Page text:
Finding Salt on Io

Image credit: NASA

A team of French and American astronomers have discovered the presence of salt (NaCl) in Io’s atmosphere. They think that the salt was ejected into the Jovian moon’s atmosphere by the many volcanos that ceaselessly bubble across its surface. The atmosphere of Io has been studied for several years now, first observed closely by the Voyager spacecraft, but this is the first time it’s been found to contain good old “table salt”.

The atmosphere of Jupiter’s moon Io is one of the most peculiar of the Solar System. In 1979, theVoyager spacecraft revealed active volcanism (Figure 1, left) at the surface of the satellite and discovered a local, tenuous SO2 atmosphere. Since 1990, millimeter-wave observations acquired at IRAM (French-German-Spanish telescope) and UV observations with HST provided a somewhat more detailed description of this atmosphere. The typical surface pressure is about 1 nanobar, and, in a unique fashion in the Solar System, the atmosphere exhibits strong horizontal variations, being apparently concentrated in an equatorial band.The main atmospheric compounds are SO2, SO and S2. The atmosphere is probably produced, on the one hand by direct volcanic output, and on the other hand by the sublimation of SO2 ices that cover Io’s surface.

However, it has been long suspected than Io’s atmosphere must contain other chemical species. As early as 1974, visible imaging and spectroscopy revealed a “cloud” of atomic sodium (Figure 1, right), roughly centered about Io’s orbit. Detailed subsequent studies of this cloud indicated a complex structure, including notably “fast sodium” features, for the production of which the role of molecular ions (NaX+ ) was evidenced. These discoveries naturally raised the question of the origin of sodium in Io’s environment. From the brightness of the optical emissions of Na, one can estimate that about 1026-1027 sodium atoms leave Io each second.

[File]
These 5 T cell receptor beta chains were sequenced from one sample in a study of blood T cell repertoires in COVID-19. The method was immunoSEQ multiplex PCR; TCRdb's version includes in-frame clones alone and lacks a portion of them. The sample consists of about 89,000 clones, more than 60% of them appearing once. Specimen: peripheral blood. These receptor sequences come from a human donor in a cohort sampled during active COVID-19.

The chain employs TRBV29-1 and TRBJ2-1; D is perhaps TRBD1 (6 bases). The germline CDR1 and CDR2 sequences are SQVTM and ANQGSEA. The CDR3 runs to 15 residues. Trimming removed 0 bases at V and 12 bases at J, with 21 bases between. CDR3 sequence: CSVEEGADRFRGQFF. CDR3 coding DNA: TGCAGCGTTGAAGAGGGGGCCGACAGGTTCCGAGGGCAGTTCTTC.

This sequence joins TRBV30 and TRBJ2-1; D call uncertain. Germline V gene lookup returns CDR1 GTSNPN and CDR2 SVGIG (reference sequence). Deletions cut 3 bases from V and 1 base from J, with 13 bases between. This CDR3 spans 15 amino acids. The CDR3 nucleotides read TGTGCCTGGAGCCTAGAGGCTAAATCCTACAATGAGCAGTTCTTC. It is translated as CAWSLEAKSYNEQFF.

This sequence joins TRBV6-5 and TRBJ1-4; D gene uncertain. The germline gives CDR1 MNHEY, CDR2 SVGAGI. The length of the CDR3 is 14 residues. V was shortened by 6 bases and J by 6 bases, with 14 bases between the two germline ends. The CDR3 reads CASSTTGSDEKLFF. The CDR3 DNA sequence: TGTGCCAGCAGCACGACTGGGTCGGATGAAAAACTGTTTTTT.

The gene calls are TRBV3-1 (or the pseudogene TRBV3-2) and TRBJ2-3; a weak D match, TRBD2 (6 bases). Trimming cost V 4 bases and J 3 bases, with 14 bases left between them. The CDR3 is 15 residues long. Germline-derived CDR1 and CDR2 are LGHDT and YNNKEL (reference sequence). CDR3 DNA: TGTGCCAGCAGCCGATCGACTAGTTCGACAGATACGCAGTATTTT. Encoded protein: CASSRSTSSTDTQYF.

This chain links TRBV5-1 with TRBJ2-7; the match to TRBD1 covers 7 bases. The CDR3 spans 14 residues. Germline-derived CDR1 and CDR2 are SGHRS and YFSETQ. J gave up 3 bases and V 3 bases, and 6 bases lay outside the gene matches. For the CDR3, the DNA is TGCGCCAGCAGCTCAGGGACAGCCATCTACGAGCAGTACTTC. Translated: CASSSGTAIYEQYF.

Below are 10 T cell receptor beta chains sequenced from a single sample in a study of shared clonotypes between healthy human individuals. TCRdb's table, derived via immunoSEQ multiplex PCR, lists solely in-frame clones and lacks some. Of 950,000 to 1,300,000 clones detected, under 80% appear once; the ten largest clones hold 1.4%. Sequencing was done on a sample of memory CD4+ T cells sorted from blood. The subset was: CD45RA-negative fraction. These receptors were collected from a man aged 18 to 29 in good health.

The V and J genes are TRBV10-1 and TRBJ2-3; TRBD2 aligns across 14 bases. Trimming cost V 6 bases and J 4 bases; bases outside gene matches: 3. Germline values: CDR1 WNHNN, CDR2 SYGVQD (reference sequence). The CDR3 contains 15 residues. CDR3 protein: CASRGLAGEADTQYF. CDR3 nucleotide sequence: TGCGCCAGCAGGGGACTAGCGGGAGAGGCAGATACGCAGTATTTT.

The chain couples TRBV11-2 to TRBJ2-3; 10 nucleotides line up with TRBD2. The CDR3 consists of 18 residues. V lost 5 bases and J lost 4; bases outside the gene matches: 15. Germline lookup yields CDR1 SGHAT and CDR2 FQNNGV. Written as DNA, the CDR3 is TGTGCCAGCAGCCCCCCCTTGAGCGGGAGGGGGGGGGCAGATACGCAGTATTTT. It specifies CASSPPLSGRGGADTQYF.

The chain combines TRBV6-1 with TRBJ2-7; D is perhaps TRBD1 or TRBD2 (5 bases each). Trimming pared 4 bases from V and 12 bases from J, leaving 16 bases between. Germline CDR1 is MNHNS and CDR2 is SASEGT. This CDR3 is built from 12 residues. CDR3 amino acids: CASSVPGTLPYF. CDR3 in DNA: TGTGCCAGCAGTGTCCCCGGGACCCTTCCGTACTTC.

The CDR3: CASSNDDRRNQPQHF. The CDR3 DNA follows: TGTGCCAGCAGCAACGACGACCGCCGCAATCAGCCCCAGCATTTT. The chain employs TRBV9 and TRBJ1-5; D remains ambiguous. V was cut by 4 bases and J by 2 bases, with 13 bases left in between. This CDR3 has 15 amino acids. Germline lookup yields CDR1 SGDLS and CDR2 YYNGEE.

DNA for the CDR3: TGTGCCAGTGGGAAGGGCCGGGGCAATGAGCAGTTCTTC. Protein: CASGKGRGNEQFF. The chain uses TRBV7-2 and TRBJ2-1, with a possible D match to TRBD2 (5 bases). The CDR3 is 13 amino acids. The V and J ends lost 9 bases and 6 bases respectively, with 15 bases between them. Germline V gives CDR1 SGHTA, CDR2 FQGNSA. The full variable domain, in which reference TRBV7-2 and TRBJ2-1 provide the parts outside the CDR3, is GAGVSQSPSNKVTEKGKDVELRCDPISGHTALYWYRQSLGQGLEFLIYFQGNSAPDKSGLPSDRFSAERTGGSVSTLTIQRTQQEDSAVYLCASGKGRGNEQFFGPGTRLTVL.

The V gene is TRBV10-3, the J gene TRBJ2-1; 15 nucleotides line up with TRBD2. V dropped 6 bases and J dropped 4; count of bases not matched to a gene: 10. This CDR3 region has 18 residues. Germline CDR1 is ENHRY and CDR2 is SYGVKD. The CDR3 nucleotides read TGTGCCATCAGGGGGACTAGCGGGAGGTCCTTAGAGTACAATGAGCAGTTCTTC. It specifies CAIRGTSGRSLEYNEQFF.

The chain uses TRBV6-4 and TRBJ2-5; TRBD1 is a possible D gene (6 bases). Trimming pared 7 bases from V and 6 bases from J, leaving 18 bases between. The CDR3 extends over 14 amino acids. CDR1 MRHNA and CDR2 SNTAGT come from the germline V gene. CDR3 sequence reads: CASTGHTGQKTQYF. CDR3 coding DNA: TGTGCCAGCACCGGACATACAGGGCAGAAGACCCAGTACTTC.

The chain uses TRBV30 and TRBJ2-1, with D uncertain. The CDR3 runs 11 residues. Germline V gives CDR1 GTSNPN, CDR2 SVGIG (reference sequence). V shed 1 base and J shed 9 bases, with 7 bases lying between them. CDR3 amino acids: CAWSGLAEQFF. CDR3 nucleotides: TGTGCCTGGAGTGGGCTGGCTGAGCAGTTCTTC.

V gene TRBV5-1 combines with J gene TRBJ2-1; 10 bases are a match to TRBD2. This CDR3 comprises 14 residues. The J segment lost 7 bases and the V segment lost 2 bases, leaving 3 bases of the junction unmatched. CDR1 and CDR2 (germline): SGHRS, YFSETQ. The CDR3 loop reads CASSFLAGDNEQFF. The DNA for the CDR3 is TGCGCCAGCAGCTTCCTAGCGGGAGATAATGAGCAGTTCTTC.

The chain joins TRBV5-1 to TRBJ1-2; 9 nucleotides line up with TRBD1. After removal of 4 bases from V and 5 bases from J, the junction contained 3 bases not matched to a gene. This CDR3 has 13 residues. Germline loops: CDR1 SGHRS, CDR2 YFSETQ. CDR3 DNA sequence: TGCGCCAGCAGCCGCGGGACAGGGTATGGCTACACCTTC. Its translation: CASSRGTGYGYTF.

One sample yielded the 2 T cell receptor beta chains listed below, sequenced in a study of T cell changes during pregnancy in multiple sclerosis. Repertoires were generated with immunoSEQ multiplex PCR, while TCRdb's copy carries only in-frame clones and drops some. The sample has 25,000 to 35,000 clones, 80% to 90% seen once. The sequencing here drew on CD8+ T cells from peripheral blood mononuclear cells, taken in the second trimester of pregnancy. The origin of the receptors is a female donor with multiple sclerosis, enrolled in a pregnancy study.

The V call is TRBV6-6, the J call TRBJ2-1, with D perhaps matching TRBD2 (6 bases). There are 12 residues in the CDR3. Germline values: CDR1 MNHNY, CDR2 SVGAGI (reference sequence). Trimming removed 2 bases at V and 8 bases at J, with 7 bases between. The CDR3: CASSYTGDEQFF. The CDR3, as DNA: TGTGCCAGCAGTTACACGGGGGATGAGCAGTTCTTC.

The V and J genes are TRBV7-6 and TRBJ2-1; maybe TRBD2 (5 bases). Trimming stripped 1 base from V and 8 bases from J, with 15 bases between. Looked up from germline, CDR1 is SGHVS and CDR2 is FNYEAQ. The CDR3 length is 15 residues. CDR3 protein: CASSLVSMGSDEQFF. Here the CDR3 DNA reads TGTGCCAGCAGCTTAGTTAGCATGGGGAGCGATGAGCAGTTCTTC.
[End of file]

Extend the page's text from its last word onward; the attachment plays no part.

In 1999, chlorine in atomic and ionized form was discovered around Io, with an abundance comparable to that of sodium (while the cosmochemical abundance of Na is about 15 times that of Cl). This suggests a common origin, NaCl being a natural plausible parent of both. At the same time, on the basis of thermochemical equilibrium calculations, NaCl was proposed to be an important compound of Io’s volcanic magmas, with an abudance relative to SO2 as high as several percent.

Based on these discoveries and predictions, an observing campaign was conducted by E. Lellouch, from Paris Observatory, and several French and American colleagues at the IRAM 30-m radiotelescope in January 2002. Two rotational lines of NaCl at 143 and 234 GHz were unambiguously detected (Figure 2.). Because the vapor pressure of this salt is entirely negligible, NaCl cannot be in sublimation equilibrium with Io’s surface and its presence must directly result from continuous volcanic output. It appears to be a minor armospheric species. The most plausible physical model depicts the NaCl atmosphere as more localized than SO2, due to its very short lifetime (a few hours at most), and probably restricted to the volcanic centers. The local NaCl abundance in this model is 0.3-1.3 % of SO2, significantly lower than predicted. From the line strengths, volcanic emission rates of (2-8)x1028 NaCl molecules per second can be derived. According to photochemical and escape models, only a small fraction of these molecules escape from Io (about 0.1 %). A somewhat larger amount (1-2 %) leaves Io in atomic form after being photolyzed to Na and Cl. The vast majority of the volcanically-emitted NaCl molecules fall back to the surface where they condense out, potentially contributing to the white color of some of Io’s terrains. In conclusion, it appears that NaCl provides an importante source of sodium and chlorine in Io’s environment; however the precise chemical nature of the NaX+ molecular ions remains to be elucidated.

Original Source: Paris Observatory News Release